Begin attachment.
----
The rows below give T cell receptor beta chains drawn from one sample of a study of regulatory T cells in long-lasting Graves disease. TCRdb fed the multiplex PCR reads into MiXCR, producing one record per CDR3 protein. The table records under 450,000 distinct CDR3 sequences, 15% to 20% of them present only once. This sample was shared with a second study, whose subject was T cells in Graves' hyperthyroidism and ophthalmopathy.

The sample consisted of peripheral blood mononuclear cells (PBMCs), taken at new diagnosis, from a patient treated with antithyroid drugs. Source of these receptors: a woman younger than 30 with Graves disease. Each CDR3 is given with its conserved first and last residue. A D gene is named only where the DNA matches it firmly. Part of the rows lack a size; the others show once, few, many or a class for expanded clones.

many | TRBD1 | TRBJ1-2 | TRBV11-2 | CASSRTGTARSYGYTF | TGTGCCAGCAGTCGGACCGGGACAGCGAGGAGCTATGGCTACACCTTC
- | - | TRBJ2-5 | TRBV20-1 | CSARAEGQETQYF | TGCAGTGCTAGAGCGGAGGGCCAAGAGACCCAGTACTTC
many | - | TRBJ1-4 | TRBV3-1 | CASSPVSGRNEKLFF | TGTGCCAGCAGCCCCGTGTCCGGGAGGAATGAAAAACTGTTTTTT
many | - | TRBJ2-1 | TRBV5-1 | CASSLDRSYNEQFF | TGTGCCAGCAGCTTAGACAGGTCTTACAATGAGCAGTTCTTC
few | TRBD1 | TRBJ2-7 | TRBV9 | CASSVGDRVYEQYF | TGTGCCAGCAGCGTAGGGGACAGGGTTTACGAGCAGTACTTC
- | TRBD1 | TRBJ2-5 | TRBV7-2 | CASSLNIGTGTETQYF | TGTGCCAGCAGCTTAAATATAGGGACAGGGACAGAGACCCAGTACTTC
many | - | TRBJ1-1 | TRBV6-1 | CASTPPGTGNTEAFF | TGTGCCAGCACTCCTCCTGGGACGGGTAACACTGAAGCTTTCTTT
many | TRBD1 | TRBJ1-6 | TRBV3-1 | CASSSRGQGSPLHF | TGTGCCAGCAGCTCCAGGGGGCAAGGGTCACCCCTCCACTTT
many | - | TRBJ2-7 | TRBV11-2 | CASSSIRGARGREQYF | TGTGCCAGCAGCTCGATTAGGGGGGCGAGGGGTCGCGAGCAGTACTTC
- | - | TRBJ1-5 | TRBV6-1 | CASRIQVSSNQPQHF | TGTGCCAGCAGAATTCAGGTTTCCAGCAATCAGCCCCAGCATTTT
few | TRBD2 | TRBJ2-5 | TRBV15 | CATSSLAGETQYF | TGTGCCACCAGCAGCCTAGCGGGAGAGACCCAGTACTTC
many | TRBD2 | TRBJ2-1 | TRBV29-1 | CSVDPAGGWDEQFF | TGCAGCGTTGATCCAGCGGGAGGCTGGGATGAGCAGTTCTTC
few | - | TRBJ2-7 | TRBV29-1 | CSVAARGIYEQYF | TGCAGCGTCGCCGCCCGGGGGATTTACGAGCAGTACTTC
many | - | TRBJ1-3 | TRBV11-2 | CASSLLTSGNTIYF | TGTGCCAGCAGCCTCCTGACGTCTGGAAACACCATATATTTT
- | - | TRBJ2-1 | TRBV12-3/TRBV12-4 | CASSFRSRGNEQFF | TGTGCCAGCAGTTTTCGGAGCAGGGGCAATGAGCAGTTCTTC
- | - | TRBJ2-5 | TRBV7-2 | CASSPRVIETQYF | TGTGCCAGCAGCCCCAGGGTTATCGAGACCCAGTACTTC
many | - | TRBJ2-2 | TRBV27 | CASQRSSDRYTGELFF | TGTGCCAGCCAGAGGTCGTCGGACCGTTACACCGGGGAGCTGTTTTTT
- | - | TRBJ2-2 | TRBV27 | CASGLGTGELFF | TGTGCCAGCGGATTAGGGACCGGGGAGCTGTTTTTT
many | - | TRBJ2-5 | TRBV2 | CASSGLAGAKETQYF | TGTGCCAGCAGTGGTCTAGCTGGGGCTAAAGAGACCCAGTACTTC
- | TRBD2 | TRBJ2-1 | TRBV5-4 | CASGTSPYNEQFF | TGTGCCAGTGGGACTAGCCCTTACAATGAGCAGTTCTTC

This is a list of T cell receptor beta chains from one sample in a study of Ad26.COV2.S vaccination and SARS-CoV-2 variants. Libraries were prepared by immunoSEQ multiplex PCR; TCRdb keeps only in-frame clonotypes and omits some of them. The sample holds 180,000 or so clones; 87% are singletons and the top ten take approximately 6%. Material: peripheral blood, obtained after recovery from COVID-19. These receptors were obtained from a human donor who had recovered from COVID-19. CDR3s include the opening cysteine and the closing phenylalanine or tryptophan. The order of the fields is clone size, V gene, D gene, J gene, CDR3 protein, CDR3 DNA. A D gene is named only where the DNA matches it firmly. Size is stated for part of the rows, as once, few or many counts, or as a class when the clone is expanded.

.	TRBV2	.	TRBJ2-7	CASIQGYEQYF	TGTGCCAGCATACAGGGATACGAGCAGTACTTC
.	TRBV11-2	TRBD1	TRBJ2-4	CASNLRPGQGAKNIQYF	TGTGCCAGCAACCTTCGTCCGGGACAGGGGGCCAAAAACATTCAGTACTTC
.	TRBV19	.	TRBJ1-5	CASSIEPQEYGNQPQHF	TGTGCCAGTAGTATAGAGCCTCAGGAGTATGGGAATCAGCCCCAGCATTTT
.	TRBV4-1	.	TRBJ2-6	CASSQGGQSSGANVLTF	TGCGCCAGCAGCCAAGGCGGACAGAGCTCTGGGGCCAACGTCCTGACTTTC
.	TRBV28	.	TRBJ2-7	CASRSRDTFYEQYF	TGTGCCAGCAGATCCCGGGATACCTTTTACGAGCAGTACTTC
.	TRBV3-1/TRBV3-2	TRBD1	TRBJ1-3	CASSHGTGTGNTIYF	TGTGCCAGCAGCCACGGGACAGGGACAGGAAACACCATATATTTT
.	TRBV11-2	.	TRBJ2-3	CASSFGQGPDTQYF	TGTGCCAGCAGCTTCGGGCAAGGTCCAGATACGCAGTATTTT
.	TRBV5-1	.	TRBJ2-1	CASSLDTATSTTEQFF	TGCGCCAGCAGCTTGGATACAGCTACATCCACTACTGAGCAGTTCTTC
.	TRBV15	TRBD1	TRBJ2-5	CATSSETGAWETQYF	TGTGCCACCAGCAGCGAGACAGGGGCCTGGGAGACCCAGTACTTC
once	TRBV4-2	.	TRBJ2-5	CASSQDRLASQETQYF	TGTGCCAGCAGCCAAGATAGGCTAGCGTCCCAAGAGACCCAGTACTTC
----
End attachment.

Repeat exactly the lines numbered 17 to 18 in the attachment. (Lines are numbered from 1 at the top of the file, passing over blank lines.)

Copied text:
- | - | TRBJ2-1 | TRBV12-3/TRBV12-4 | CASSFRSRGNEQFF | TGTGCCAGCAGTTTTCGGAGCAGGGGCAATGAGCAGTTCTTC
- | - | TRBJ2-5 | TRBV7-2 | CASSPRVIETQYF | TGTGCCAGCAGCCCCAGGGTTATCGAGACCCAGTACTTC